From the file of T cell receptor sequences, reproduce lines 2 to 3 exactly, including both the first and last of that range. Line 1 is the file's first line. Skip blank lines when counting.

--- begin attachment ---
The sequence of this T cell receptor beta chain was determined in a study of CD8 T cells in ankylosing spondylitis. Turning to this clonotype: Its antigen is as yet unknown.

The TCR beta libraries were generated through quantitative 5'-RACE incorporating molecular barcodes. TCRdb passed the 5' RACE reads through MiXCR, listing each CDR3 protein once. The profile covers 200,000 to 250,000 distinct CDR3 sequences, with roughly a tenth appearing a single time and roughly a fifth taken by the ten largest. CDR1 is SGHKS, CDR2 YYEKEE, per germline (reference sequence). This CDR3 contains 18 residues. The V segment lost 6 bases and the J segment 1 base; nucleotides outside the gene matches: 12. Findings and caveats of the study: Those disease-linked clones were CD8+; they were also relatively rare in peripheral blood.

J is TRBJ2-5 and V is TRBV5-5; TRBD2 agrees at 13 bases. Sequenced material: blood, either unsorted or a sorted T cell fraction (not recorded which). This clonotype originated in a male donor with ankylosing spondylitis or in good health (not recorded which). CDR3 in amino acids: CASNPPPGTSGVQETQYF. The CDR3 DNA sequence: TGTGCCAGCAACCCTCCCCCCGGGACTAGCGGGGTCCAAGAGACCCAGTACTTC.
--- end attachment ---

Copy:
The TCR beta libraries were generated through quantitative 5'-RACE incorporating molecular barcodes. TCRdb passed the 5' RACE reads through MiXCR, listing each CDR3 protein once. The profile covers 200,000 to 250,000 distinct CDR3 sequences, with roughly a tenth appearing a single time and roughly a fifth taken by the ten largest. CDR1 is SGHKS, CDR2 YYEKEE, per germline (reference sequence). This CDR3 contains 18 residues. The V segment lost 6 bases and the J segment 1 base; nucleotides outside the gene matches: 12. Findings and caveats of the study: Those disease-linked clones were CD8+; they were also relatively rare in peripheral blood.

J is TRBJ2-5 and V is TRBV5-5; TRBD2 agrees at 13 bases. Sequenced material: blood, either unsorted or a sorted T cell fraction (not recorded which). This clonotype originated in a male donor with ankylosing spondylitis or in good health (not recorded which). CDR3 in amino acids: CASNPPPGTSGVQETQYF. The CDR3 DNA sequence: TGTGCCAGCAACCCTCCCCCCGGGACTAGCGGGGTCCAAGAGACCCAGTACTTC.